Stunning Aboriginal mural at Alison Homestead

Shadow Minister for Aboriginal Affairs, Wyong MP David Harris (left)

The Aboriginal story of the Wyong area and Tuggerah Lakes is being told in a huge mural by artist Jodie Freeman at the historic Alison Homestead.

Freeman’s spectacular mural was unveiled on Friday, February 19, and takes pride of place on a wall in the outdoor courtyard at the homestead, which is the home of Wyong District Museum and Historical Society.

The artwork tells the story of Gurria the Rainbow Serpent who was awoken from the belly of the Earth, she came to the surface angrily throwing herself in all directions and moving across the lands carving the deep valleys, the water holes, the rivers, lakes and ocean beds, and pushed the mountains high to the sky.

“We take a journey with meeting places where all the different people are coming together all across the Central Coast as shown with the circular designs, and flowing through the centre, are the three Tuggerah lakes, with accompanying fish throughout.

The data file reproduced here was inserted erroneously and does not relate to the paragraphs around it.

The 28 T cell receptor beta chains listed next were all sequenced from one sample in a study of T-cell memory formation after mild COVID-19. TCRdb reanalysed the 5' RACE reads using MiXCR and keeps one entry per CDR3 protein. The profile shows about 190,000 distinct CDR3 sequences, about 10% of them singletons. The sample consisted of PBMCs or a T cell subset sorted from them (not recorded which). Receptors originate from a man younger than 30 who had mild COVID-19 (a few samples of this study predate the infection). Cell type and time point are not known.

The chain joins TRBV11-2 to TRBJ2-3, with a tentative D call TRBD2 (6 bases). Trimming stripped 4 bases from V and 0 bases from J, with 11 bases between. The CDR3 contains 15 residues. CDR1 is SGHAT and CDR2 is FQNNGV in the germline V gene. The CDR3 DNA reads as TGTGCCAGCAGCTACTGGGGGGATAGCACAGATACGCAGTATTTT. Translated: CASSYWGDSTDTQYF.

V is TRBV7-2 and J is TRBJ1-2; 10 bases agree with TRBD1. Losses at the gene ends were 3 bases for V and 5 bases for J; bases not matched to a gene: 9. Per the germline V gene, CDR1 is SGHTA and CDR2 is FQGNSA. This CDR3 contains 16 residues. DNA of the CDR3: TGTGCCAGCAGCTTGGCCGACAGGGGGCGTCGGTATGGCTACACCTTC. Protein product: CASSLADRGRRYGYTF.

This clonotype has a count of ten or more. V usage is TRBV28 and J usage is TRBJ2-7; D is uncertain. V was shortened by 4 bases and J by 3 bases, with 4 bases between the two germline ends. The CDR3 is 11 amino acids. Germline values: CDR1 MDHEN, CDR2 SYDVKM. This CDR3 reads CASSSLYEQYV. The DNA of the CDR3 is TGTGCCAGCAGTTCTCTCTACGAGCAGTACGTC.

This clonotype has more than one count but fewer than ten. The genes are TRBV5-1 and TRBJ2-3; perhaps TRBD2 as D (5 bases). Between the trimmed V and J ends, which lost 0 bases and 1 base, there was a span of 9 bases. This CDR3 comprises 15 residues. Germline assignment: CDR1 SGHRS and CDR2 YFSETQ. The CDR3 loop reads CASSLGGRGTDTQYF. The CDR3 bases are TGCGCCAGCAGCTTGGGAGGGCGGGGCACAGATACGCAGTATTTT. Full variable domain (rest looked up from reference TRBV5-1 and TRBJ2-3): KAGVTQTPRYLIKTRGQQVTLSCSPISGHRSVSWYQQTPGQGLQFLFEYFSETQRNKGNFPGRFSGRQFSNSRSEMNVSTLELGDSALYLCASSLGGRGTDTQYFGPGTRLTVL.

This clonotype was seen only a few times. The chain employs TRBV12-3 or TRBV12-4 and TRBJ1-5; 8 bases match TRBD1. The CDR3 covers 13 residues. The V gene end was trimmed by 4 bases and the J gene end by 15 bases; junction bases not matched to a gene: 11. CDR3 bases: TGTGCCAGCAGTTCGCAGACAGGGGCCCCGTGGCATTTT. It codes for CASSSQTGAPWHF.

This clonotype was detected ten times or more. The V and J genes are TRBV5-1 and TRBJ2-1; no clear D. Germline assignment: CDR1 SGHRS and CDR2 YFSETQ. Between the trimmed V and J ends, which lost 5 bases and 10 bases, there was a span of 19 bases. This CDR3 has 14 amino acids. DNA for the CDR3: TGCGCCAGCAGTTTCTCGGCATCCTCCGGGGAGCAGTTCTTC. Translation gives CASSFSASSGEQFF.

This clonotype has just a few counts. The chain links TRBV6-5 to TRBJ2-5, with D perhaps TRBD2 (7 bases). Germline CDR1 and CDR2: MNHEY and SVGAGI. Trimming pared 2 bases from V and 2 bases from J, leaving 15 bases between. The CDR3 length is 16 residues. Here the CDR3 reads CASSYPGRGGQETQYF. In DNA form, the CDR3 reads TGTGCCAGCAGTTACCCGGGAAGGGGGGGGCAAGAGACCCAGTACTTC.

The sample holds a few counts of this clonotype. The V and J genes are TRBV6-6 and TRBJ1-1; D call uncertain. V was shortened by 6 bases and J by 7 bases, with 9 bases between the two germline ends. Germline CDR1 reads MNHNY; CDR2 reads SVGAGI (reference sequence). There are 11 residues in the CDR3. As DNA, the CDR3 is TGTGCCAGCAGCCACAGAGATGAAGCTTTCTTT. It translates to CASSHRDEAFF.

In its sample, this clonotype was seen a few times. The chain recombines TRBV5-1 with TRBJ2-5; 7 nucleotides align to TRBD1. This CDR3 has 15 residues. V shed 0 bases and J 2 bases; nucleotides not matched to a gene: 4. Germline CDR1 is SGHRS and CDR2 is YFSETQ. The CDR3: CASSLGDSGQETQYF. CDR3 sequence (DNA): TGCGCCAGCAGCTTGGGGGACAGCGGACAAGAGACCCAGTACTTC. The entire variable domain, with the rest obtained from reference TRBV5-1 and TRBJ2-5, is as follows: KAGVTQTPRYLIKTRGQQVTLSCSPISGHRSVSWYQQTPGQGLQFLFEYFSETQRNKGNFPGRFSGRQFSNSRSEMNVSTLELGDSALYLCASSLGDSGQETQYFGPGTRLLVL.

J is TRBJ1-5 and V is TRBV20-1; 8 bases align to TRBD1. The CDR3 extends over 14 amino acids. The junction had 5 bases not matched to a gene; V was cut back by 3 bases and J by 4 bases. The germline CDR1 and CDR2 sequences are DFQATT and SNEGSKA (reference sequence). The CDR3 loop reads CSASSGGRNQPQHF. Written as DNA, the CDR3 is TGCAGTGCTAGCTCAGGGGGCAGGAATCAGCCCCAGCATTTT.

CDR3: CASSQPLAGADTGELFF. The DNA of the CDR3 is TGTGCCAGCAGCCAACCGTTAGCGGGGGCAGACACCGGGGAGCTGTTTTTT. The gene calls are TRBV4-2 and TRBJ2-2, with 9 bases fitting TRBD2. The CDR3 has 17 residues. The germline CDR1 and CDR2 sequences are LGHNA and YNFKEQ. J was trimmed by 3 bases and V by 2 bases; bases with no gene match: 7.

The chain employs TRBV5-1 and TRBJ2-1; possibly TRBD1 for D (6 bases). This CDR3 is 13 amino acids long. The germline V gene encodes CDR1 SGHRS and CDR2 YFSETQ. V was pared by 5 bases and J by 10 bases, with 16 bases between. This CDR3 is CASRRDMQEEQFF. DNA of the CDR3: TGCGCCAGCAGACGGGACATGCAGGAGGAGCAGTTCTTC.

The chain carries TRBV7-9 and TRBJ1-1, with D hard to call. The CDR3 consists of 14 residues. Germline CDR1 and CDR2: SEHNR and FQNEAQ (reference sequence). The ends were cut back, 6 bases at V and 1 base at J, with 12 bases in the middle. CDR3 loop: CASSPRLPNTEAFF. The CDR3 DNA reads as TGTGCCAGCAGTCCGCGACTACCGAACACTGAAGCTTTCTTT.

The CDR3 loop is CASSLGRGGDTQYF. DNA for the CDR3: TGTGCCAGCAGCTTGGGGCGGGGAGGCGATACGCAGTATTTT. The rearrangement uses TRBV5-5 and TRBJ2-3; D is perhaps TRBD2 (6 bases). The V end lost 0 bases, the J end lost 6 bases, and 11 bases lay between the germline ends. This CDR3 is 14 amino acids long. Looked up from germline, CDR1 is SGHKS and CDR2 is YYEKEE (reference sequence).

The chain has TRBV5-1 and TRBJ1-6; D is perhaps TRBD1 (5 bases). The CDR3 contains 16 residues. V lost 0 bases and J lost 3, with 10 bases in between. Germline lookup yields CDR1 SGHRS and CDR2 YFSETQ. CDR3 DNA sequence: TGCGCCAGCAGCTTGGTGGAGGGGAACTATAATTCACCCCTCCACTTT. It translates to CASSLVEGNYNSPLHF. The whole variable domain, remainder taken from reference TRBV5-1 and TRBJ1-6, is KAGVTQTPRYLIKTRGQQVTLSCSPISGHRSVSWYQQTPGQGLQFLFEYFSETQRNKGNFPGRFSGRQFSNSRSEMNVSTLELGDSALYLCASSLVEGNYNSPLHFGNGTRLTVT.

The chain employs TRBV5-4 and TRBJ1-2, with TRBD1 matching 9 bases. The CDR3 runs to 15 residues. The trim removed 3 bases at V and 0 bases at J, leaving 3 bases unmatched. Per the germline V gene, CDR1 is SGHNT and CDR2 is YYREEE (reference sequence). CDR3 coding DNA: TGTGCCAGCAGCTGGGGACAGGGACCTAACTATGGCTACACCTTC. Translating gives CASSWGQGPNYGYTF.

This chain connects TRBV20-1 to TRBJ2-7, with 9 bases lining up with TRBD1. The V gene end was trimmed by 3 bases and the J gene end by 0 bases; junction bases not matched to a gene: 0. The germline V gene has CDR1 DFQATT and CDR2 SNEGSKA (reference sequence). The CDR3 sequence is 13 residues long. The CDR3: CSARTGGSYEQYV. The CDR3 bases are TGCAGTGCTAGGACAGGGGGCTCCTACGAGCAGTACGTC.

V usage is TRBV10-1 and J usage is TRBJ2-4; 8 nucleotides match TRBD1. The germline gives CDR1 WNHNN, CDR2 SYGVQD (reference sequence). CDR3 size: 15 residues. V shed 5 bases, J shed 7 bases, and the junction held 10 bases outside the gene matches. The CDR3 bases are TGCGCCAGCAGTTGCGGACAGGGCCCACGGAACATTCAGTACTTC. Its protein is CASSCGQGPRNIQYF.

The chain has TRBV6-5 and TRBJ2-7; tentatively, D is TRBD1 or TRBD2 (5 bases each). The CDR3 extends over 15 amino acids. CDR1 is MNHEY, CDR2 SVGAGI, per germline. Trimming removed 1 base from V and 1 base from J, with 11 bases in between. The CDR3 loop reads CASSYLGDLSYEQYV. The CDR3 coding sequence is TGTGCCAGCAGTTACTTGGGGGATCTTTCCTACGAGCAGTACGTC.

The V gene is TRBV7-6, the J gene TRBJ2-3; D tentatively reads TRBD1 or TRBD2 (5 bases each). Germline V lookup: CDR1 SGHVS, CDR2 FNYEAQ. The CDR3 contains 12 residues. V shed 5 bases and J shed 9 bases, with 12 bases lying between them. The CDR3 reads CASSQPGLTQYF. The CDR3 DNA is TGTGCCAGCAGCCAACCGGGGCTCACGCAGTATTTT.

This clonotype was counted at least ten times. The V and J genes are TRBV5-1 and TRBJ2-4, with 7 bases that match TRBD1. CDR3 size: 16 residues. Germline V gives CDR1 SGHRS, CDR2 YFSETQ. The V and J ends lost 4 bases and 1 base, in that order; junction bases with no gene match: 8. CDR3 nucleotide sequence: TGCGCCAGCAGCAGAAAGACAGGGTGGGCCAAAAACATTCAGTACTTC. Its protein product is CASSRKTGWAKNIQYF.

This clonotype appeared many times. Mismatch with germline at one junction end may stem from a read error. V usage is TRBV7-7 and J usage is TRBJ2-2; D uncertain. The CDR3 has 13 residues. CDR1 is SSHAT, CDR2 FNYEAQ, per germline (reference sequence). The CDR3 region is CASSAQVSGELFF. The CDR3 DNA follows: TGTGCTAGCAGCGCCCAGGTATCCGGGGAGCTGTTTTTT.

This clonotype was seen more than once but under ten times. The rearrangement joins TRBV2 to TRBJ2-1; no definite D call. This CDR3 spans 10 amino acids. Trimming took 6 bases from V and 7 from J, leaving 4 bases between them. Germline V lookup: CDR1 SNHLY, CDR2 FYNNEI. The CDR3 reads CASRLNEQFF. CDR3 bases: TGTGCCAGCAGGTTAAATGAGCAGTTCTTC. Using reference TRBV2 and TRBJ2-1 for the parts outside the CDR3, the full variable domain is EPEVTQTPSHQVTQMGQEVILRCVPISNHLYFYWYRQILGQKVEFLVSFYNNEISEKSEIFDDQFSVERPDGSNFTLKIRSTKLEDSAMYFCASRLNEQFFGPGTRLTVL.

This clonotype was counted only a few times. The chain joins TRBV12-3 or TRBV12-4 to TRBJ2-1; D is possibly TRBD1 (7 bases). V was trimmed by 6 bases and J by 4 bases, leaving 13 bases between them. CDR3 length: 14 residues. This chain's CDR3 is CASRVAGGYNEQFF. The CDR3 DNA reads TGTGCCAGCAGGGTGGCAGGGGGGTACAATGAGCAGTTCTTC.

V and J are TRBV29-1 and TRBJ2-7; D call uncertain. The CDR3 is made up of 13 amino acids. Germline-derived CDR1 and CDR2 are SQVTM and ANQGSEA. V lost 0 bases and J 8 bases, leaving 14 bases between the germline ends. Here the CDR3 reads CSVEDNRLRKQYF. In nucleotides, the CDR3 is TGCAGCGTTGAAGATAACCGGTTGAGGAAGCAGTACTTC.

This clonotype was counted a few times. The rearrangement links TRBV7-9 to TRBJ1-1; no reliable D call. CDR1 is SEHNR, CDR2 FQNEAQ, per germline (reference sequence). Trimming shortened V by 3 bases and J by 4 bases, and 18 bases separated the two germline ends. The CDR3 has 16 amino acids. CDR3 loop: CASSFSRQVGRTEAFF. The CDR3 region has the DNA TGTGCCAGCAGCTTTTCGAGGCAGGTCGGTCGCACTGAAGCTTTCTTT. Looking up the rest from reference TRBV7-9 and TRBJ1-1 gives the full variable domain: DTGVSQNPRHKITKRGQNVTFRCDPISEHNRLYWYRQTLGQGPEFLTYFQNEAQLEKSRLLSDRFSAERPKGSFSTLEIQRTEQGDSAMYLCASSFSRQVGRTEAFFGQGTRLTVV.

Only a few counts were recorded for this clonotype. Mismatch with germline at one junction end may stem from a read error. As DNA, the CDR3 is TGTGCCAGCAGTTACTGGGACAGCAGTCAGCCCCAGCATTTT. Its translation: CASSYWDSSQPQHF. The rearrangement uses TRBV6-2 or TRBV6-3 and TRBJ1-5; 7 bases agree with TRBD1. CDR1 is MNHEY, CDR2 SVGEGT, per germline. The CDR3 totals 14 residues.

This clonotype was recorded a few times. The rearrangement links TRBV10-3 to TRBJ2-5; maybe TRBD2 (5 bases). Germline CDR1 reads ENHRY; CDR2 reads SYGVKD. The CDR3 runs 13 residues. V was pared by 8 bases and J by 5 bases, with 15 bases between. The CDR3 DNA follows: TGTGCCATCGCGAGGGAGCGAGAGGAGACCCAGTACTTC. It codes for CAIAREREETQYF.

“An important part of the Central Coast is shown as the yam plant which represents Wyong, as the name Wyong means yam.

“I also wanted to bring back the cultural aspect to the museum, what was lost in the fire of December 2011, so this is one way that we can reconnect Darkinjung and the museum as well,” Freeman said.

The Tuggerah Lakes catchment area has been home to the Darkinjung people for 40,000 years. To have the opportunity to celebrate this part of the history of the area gives us the means to acknowledge this long Aboriginal custodianship of the land.  In consultation with the local Darkinjung Land Council, the mural celebrates the story of why this area is important to their people.

The Museum is open Sunday-Thursday 10am-2pm. Come and have a look at this new addition to the Museum. Devonshire Tea/Lunches can be provided. For more information see our website: alisonhomestead.com.au